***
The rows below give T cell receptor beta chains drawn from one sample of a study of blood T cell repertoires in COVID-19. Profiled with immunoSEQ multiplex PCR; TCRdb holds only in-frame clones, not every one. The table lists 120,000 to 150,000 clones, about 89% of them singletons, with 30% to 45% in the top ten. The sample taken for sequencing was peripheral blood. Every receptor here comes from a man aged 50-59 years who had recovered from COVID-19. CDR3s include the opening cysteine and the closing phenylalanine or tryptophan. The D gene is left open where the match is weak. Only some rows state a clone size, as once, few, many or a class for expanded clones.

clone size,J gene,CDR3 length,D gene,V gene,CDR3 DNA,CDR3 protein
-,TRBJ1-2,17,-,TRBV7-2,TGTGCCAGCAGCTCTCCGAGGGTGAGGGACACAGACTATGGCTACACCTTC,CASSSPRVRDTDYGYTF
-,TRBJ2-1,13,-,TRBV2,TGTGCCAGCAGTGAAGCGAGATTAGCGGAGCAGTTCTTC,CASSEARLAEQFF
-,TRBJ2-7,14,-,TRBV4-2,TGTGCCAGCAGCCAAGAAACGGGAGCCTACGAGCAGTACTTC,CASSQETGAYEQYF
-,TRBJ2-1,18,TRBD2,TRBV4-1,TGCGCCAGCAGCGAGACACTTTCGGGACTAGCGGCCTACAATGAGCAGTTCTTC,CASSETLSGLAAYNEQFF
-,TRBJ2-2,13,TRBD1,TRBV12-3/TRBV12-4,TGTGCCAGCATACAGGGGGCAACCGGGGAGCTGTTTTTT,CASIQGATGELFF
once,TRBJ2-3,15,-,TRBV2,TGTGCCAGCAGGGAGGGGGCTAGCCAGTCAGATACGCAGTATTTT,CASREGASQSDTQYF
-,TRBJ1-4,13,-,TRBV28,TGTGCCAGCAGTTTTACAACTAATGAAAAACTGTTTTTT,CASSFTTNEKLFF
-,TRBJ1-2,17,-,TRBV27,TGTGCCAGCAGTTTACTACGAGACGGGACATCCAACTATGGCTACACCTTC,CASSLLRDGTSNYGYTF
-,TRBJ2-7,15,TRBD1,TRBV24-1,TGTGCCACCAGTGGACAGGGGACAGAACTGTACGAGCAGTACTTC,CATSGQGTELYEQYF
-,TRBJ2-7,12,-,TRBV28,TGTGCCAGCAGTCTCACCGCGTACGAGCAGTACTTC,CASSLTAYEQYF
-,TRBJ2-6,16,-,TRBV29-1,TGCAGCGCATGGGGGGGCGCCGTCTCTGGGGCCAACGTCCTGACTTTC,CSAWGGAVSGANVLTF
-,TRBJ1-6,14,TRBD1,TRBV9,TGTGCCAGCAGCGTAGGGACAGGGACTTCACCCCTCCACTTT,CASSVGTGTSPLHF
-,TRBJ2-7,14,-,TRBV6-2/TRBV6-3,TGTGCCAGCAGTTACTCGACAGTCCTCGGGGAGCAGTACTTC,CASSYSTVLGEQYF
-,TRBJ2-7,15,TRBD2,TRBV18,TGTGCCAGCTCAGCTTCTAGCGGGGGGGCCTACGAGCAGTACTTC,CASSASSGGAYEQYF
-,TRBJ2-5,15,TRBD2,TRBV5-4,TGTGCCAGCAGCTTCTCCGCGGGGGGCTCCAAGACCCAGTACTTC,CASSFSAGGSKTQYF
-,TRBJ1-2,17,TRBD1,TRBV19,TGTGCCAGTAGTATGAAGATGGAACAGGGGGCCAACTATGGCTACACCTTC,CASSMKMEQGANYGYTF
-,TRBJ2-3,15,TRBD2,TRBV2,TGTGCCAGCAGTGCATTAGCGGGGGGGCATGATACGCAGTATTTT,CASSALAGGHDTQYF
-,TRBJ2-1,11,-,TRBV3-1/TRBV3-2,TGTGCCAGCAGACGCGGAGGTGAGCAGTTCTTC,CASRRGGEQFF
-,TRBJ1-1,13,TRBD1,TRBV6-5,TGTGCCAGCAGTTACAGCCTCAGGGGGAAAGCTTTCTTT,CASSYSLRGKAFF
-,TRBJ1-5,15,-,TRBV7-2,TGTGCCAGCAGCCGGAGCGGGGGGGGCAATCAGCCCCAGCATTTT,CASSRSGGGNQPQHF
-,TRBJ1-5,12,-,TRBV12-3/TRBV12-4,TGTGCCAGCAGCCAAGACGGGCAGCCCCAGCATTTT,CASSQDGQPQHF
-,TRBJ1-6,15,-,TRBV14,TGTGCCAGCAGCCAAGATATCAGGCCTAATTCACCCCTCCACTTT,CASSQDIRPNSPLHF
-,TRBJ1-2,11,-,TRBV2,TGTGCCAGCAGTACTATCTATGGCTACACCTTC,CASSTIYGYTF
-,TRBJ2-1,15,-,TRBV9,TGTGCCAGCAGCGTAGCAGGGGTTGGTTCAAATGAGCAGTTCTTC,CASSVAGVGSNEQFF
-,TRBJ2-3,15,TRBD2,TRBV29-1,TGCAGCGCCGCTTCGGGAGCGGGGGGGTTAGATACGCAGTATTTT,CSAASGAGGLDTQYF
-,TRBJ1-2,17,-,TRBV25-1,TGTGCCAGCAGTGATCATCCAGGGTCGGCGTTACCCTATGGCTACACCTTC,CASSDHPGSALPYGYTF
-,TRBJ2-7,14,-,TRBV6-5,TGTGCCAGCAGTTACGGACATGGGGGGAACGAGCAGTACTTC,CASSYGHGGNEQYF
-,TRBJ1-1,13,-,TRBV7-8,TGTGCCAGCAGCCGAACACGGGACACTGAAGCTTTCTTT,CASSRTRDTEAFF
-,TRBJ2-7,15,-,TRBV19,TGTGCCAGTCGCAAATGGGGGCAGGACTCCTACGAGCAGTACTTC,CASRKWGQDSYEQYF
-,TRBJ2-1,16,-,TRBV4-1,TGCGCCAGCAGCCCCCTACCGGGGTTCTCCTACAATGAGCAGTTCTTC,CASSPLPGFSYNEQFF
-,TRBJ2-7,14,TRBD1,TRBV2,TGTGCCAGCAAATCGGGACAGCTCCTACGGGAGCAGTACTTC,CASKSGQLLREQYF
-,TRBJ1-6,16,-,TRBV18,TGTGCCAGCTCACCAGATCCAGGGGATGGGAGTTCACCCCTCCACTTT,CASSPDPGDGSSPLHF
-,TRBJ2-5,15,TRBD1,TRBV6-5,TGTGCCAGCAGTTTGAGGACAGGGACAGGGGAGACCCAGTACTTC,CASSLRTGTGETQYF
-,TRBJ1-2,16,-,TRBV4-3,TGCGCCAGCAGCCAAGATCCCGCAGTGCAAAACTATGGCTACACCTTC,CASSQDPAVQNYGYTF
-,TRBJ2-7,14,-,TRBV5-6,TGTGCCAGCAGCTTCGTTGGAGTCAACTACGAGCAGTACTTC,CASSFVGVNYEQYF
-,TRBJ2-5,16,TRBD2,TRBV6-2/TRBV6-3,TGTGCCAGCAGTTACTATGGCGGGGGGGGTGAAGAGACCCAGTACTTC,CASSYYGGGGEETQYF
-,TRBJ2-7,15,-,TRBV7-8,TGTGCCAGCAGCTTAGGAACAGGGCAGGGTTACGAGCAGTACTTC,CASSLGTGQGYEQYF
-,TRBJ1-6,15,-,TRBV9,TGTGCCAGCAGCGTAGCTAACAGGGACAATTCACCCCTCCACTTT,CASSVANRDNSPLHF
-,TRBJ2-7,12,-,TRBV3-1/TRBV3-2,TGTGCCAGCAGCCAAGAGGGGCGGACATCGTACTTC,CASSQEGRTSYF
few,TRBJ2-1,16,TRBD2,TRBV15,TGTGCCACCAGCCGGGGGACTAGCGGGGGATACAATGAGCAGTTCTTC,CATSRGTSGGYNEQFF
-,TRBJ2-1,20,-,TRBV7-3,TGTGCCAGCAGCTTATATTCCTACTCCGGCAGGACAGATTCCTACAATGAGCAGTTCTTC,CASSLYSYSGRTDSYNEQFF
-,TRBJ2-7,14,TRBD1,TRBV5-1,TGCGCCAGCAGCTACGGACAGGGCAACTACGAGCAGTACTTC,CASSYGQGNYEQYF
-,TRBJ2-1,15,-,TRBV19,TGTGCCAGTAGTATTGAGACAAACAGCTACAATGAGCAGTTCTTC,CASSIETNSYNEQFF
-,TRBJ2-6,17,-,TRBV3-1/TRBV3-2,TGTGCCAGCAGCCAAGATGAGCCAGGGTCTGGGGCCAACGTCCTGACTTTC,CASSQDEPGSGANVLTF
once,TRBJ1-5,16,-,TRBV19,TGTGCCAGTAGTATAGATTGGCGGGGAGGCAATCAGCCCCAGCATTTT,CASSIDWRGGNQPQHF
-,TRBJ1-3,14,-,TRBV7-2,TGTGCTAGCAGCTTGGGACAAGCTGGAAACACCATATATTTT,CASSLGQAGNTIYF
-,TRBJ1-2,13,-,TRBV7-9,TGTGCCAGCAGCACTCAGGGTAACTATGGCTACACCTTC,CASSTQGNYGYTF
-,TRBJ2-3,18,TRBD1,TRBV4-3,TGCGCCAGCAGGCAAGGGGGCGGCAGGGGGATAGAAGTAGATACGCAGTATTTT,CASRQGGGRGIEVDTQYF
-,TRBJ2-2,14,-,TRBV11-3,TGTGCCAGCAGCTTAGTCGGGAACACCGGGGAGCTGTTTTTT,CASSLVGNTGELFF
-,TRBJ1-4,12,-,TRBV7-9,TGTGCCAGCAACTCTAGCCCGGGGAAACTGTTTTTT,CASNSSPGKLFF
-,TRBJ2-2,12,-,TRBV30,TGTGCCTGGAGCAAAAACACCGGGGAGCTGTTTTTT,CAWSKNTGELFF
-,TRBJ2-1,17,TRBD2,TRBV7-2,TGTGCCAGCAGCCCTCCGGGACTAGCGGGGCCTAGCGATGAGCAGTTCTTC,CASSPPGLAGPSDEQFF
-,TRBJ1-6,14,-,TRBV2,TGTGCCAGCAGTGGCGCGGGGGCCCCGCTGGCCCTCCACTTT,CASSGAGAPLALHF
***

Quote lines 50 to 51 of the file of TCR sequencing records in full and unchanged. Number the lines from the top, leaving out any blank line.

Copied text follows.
-,TRBJ2-3,18,TRBD1,TRBV4-3,TGCGCCAGCAGGCAAGGGGGCGGCAGGGGGATAGAAGTAGATACGCAGTATTTT,CASRQGGGRGIEVDTQYF
-,TRBJ2-2,14,-,TRBV11-3,TGTGCCAGCAGCTTAGTCGGGAACACCGGGGAGCTGTTTTTT,CASSLVGNTGELFF